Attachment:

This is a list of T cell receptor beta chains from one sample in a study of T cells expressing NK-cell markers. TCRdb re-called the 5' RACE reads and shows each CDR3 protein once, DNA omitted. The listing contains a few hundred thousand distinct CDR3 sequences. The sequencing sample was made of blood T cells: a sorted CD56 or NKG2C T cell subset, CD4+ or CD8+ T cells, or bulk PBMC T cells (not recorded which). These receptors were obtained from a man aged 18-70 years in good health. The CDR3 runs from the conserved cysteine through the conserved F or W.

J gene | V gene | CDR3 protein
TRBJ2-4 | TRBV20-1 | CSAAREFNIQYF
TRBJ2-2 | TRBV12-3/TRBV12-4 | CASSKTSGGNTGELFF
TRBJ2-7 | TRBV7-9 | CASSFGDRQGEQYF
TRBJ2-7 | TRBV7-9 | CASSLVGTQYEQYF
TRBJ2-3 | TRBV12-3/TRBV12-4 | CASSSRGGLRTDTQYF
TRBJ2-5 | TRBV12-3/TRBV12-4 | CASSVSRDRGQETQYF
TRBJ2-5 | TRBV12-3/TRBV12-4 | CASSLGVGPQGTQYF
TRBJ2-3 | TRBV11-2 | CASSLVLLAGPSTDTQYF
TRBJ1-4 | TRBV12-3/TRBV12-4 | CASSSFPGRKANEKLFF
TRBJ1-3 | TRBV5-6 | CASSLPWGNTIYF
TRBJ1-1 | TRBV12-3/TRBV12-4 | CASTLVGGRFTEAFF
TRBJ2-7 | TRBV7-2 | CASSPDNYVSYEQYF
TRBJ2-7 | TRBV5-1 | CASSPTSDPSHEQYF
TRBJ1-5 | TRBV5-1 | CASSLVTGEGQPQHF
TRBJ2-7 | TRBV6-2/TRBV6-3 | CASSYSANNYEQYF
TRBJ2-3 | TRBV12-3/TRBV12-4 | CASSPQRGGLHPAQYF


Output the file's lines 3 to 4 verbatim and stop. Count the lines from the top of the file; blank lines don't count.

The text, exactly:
TRBJ2-4 | TRBV20-1 | CSAAREFNIQYF
TRBJ2-2 | TRBV12-3/TRBV12-4 | CASSKTSGGNTGELFF